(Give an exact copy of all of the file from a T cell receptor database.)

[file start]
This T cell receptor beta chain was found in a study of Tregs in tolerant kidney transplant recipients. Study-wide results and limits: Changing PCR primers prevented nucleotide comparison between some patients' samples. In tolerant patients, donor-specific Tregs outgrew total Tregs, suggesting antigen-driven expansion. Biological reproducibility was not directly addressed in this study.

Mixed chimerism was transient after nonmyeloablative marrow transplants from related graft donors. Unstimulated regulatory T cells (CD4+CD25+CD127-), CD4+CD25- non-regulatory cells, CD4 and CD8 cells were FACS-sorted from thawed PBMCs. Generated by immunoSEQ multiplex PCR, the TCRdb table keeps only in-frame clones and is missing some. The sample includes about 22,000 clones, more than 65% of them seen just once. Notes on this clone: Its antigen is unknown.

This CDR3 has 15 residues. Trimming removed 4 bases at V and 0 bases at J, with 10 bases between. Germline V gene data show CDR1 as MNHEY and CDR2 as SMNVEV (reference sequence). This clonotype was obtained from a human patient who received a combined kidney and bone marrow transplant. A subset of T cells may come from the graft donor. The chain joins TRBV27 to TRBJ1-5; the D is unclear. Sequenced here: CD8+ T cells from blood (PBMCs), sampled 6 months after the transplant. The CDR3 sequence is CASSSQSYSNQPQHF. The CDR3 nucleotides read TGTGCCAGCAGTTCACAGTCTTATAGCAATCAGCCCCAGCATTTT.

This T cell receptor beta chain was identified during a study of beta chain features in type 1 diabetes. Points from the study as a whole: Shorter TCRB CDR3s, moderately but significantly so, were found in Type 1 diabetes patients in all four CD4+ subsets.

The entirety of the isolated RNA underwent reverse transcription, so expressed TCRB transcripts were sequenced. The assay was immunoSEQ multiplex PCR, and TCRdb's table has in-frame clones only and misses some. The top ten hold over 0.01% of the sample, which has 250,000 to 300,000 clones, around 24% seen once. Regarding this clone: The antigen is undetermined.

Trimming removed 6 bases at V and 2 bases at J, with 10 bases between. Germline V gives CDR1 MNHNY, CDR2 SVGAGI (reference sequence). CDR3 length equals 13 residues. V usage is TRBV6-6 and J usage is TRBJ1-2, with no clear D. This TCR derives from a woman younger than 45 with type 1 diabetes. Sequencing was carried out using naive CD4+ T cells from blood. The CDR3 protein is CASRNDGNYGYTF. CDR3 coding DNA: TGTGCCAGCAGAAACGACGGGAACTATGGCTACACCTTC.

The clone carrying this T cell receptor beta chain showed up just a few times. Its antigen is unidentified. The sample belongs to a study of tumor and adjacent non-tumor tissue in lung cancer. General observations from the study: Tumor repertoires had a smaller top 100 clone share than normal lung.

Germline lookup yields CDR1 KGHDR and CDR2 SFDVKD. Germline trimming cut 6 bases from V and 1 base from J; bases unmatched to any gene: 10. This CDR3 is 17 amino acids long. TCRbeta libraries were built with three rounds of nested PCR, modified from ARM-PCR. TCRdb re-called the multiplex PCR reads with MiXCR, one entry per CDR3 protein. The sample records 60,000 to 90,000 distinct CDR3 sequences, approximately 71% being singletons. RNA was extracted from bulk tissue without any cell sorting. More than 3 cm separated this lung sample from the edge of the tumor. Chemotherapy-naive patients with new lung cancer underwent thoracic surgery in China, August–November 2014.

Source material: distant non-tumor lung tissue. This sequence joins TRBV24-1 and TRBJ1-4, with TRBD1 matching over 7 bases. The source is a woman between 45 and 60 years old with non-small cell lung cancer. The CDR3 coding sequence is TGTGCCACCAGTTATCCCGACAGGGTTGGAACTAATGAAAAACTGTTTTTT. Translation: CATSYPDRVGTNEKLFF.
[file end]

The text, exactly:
This T cell receptor beta chain was found in a study of Tregs in tolerant kidney transplant recipients. Study-wide results and limits: Changing PCR primers prevented nucleotide comparison between some patients' samples. In tolerant patients, donor-specific Tregs outgrew total Tregs, suggesting antigen-driven expansion. Biological reproducibility was not directly addressed in this study.

Mixed chimerism was transient after nonmyeloablative marrow transplants from related graft donors. Unstimulated regulatory T cells (CD4+CD25+CD127-), CD4+CD25- non-regulatory cells, CD4 and CD8 cells were FACS-sorted from thawed PBMCs. Generated by immunoSEQ multiplex PCR, the TCRdb table keeps only in-frame clones and is missing some. The sample includes about 22,000 clones, more than 65% of them seen just once. Notes on this clone: Its antigen is unknown.

This CDR3 has 15 residues. Trimming removed 4 bases at V and 0 bases at J, with 10 bases between. Germline V gene data show CDR1 as MNHEY and CDR2 as SMNVEV (reference sequence). This clonotype was obtained from a human patient who received a combined kidney and bone marrow transplant. A subset of T cells may come from the graft donor. The chain joins TRBV27 to TRBJ1-5; the D is unclear. Sequenced here: CD8+ T cells from blood (PBMCs), sampled 6 months after the transplant. The CDR3 sequence is CASSSQSYSNQPQHF. The CDR3 nucleotides read TGTGCCAGCAGTTCACAGTCTTATAGCAATCAGCCCCAGCATTTT.

This T cell receptor beta chain was identified during a study of beta chain features in type 1 diabetes. Points from the study as a whole: Shorter TCRB CDR3s, moderately but significantly so, were found in Type 1 diabetes patients in all four CD4+ subsets.

The entirety of the isolated RNA underwent reverse transcription, so expressed TCRB transcripts were sequenced. The assay was immunoSEQ multiplex PCR, and TCRdb's table has in-frame clones only and misses some. The top ten hold over 0.01% of the sample, which has 250,000 to 300,000 clones, around 24% seen once. Regarding this clone: The antigen is undetermined.

Trimming removed 6 bases at V and 2 bases at J, with 10 bases between. Germline V gives CDR1 MNHNY, CDR2 SVGAGI (reference sequence). CDR3 length equals 13 residues. V usage is TRBV6-6 and J usage is TRBJ1-2, with no clear D. This TCR derives from a woman younger than 45 with type 1 diabetes. Sequencing was carried out using naive CD4+ T cells from blood. The CDR3 protein is CASRNDGNYGYTF. CDR3 coding DNA: TGTGCCAGCAGAAACGACGGGAACTATGGCTACACCTTC.

The clone carrying this T cell receptor beta chain showed up just a few times. Its antigen is unidentified. The sample belongs to a study of tumor and adjacent non-tumor tissue in lung cancer. General observations from the study: Tumor repertoires had a smaller top 100 clone share than normal lung.

Germline lookup yields CDR1 KGHDR and CDR2 SFDVKD. Germline trimming cut 6 bases from V and 1 base from J; bases unmatched to any gene: 10. This CDR3 is 17 amino acids long. TCRbeta libraries were built with three rounds of nested PCR, modified from ARM-PCR. TCRdb re-called the multiplex PCR reads with MiXCR, one entry per CDR3 protein. The sample records 60,000 to 90,000 distinct CDR3 sequences, approximately 71% being singletons. RNA was extracted from bulk tissue without any cell sorting. More than 3 cm separated this lung sample from the edge of the tumor. Chemotherapy-naive patients with new lung cancer underwent thoracic surgery in China, August–November 2014.

Source material: distant non-tumor lung tissue. This sequence joins TRBV24-1 and TRBJ1-4, with TRBD1 matching over 7 bases. The source is a woman between 45 and 60 years old with non-small cell lung cancer. The CDR3 coding sequence is TGTGCCACCAGTTATCCCGACAGGGTTGGAACTAATGAAAAACTGTTTTTT. Translation: CATSYPDRVGTNEKLFF.